A circular walk of 8 miles including 830 feet of elevation overall. Start Point: Cable Bay car park, Porth Trecastell, Anglesey. LL63 5TE
Map References: SH 3307065 or Lat: 53.207852 Lon: -4.496570
An undemanding, low-level walk along a section of the Anglesey coastal path. Much of the coastline here is reminiscent of Cornwall with rugged clifftops and hidden coves. A variety of sea birds provide a constant, chattering presence and grey seals have been known to put in an appearance close to shore. Because of the effects of erosion, some parts of the coastal path have been lost to the pounding waves of the Irish Sea; therefore it’s not advisable to begin walking this route during or around an expected high tide.
St Cwyfan’s church – the church in the sea – sits on a island called Cribinau – accessible during low tide via a causeway of rough stone and founded in the seventh century by an Irish saint, although the current building is dated closer to the 12th century. Old maps show the church was actually built inland, but gradual sea erosion has now made it a central feature of Porth Cwyfan. At high tide the church is completely surrounded by the sea. Services are still held on the first Sunday in June and August
- Facing Cable Bay, take the footpath to the far left of the car park and follow the blue coastal path markers across the headland for .8 of a mile. Bear left up a slight incline towards another coastal marker. Go through the gate into pasture land.
- Keep to the lefthand fence-line. Panoramic views of Snowdonia in the distance and all the way down to the Llyn Peninsular. At the end of this field, with the farm buildings well ahead, turn right to locate a gate by a footpath sign. Pass through this gate onto the road, crossing after a few yards to take a gravelled path on the left.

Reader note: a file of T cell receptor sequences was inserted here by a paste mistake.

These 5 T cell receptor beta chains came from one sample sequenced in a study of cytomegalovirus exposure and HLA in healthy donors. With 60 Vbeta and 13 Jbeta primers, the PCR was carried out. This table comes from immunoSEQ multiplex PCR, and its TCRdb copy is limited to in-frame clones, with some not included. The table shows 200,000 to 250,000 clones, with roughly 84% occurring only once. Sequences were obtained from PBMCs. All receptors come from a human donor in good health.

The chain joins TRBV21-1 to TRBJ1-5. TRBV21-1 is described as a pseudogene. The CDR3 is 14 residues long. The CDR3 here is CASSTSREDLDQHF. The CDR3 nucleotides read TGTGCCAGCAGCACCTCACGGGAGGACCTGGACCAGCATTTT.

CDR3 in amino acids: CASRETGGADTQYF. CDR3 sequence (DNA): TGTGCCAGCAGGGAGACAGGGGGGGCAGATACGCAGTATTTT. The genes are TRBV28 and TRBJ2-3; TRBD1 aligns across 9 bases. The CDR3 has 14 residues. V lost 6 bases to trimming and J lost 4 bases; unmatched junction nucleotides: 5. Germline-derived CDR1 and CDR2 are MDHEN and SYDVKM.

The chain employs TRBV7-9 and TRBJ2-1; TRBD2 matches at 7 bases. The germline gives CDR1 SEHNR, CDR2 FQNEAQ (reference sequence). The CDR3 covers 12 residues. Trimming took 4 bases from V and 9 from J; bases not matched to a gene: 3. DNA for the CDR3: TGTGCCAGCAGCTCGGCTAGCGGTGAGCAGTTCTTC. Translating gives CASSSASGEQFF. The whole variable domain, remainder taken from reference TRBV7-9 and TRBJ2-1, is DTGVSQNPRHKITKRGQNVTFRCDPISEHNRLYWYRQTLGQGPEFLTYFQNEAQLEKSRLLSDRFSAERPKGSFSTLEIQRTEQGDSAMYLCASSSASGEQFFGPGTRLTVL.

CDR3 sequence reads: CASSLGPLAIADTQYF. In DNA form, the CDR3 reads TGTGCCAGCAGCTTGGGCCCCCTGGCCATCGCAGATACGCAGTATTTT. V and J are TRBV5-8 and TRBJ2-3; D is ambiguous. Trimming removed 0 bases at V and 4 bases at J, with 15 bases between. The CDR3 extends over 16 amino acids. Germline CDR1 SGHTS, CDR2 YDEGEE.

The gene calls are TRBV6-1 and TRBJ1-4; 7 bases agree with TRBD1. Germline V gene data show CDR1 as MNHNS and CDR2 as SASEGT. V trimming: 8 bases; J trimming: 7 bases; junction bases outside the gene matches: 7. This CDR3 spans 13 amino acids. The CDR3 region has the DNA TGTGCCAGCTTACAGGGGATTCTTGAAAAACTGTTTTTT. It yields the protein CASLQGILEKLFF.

- Follow the path as it meanders round the perimeter of Anglesey Race Track, farmland to the left. At the end of this track you’ll arrive at St Cwyfan’s church.
- The coastal path continues around the perimeter of the bay but due to erosion it’s far easier to walk across the beach. Worth exploring church island before picking up the route at the far end of the beach and passing through a wooden gate back onto the grassy headland.
- Continue to follow the blue coastal path markers as the track winds along the edge of the coast. The path has broken down in some parts, making it necessary to walk across the beach or skirt around the rocks. An easy enough proposition when the tide is low.
- Eventually the route heads along the estuary towards the village of Aberffraw. Ignore the route up through the houses and if the tide allows, continue along the beach – eventually passing several cottages on the left – to reach an old stone bridge. At the bridge, turn left and head up into the village.
- Turn left at the T junction, with Aberffraw church on your left, and keep left to exit the village, continuing along the single-track road. Where the road bears left, locate a wooden kissing-gate on the right and enter the pasture land. The land here is flat and although this section of the route – the Heritage Way – may seem indistinct due to changing crops or grazing animals, it’s easy enough to spot the next gate or stile.
- Follow the right-hand fence-line initially, then cross diagonally to the left to locate the next gate set into the boundary which crosses a small stream via a wooden bridge. Cross the next field, bearing left again towards a wooden stile. This brings you onto a farm track. Go straight ahead here and follow the fence-line through farmland. Views to the left of St Cwyfan’s church can look spectacular here due to the elevation. Continue through the gate then bear right to take a diagonal track towards the next stile – farm buildings ahead.
- Continue over the next stile then head towards the houses – rooftops just visible. Cross this final field to locate a kissing-gate to the left of a farm gate, which returns you to the same gravelled path at point 3 of this route – alongside a large property called Llangwyfan-isaf. Retrace your steps to the car park.
The described route is a guide only, it’s always advisable to use a map or a GPS device.